Thursday, June 19, 2014

House of Ivy and Sorrow

Sorry for the silence this past week. It's been weirdly crazy. I got really popular all of a sudden and everyone has wanted to see me. Well, it's been pretty great seeing everyone. But I also haven't had time to sit down and read. I've been slowly working my way through House of Ivy and Sorrow by Natalie Whipple, and yesterday I finally finished it.


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Retrieved from Goodreads
In an ivy-covered house under a freeway there lives two witches. One is the head of the house, and the other is her granddaughter Josephine Hemlock. They spend their days mixing potions and eating pudding. That is until the day Jo finds herself accosted by a strange man who knew her mother. There's something dark inside him that doesn't belong, and it's the Curse which has killed countless Hemlock women. It seems someone is out to get Jo and her grandmother. As she tries to uncover who the killer is, she comes perilously close to embracing the darker side of her magic.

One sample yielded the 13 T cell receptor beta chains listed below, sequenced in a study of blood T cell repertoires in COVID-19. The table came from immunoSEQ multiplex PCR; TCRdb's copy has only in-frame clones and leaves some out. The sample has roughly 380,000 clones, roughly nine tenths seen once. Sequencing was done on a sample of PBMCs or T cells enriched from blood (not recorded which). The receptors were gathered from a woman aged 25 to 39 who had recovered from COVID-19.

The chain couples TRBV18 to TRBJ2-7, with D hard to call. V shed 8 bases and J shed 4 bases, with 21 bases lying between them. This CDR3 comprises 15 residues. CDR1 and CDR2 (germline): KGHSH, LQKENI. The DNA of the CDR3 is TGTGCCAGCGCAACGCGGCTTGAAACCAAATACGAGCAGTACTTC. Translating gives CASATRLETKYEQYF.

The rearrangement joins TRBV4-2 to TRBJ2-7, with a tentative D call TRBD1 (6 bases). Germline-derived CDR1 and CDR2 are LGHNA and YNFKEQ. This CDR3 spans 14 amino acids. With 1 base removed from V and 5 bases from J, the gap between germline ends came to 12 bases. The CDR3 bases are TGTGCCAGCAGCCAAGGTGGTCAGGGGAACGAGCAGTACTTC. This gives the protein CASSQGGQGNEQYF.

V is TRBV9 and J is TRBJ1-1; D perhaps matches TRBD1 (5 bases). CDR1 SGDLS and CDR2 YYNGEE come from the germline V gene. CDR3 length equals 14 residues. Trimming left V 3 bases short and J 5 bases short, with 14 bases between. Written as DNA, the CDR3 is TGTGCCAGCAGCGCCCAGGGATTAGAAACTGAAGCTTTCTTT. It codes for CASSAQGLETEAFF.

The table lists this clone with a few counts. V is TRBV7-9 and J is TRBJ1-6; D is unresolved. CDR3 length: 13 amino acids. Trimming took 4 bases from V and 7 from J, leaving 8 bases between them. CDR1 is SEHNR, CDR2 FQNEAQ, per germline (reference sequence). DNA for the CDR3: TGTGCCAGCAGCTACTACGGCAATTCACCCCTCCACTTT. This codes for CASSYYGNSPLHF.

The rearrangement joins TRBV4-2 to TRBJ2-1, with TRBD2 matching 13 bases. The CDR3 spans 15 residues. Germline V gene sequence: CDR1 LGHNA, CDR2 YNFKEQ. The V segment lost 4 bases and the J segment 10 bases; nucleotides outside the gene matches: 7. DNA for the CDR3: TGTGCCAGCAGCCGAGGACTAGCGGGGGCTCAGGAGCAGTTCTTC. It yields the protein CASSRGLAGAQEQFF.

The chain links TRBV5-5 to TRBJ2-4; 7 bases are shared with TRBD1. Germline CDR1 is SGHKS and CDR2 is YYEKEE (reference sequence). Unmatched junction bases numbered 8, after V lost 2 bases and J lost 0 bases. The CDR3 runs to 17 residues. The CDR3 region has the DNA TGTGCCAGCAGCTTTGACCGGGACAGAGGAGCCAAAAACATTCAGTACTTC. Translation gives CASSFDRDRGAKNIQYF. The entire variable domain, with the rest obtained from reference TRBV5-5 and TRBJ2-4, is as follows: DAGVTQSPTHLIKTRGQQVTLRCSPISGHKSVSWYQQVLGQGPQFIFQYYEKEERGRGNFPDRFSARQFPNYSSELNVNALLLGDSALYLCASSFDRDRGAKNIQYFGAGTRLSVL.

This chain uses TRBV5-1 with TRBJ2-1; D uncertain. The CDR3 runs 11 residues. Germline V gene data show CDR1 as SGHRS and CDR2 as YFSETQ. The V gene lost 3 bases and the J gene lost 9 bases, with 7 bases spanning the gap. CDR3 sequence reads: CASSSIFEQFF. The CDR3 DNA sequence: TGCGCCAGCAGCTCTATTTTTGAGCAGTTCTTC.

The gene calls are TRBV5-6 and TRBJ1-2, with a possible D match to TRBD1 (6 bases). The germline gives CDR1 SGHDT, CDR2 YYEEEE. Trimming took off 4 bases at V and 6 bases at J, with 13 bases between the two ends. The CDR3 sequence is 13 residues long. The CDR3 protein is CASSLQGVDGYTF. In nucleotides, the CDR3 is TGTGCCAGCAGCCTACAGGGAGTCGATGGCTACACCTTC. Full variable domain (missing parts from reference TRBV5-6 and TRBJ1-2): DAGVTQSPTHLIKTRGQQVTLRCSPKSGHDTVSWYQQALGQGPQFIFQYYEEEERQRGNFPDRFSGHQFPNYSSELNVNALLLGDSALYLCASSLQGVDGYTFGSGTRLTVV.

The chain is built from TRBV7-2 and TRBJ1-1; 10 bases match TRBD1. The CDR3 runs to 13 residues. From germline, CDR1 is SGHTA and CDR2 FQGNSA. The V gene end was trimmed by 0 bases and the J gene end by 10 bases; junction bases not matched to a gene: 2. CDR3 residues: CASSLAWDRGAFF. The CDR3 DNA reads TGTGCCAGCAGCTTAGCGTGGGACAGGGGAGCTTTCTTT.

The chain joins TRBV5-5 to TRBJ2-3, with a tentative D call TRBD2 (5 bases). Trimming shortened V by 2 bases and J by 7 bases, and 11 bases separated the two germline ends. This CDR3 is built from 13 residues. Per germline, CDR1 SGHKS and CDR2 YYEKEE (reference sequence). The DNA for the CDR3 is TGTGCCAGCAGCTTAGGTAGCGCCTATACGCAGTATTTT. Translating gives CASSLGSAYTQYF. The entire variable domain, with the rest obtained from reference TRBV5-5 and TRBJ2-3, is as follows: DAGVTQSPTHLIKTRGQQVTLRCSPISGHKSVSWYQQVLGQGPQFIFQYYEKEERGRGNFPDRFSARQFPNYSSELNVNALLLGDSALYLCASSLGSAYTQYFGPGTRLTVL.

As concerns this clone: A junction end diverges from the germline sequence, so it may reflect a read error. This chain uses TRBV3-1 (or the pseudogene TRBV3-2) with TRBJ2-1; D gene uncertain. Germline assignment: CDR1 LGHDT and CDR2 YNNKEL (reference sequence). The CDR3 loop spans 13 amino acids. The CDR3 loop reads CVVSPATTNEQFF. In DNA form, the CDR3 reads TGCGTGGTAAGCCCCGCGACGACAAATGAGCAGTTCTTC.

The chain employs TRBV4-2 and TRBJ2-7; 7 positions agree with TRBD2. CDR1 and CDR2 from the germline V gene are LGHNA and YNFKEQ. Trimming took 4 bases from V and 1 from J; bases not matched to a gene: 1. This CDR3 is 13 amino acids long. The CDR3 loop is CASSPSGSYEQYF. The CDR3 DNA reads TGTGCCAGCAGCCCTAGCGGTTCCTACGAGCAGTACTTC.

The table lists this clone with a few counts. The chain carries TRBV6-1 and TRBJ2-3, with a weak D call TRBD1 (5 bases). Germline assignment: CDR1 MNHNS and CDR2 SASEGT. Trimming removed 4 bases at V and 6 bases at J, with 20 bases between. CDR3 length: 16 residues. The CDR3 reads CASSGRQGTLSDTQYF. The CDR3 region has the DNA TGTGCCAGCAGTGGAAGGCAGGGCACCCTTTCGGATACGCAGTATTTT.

This book. I don't know where to start talking about it. I guess I'll preface it by saying how much I enjoyed reading Whipple's Transparent. I also follow her blog and love her real talk about being a published author. I really wanted to love this book. It had a cool premise and a creepy title. It had some cool combinations in potions that reminded me of Claudia Gray's Spellcaster. I really wanted to love it. I just...didn't. It wasn't gothic, it had almost no narrative tension, and there was apparently a love V that I completely missed until the last 50 pages because it wasn't fleshed out. I never really got invested in the witching politics or the idea of Shadows. I liked Jo's grandmother because of her cackle and love of pudding. I disliked the instalove between Jo and her dad, even though they hadn't seen each other...ever. I ended up finishing this book feeling meh. I still want to read Whipple's Blindsided, the sequel to Transparent, and I still love her blog and tweets. I just wish I could say I loved this book.

Goodreads Rating: 3 stars
Up Next: Siege and Storm by Leigh Bardugo

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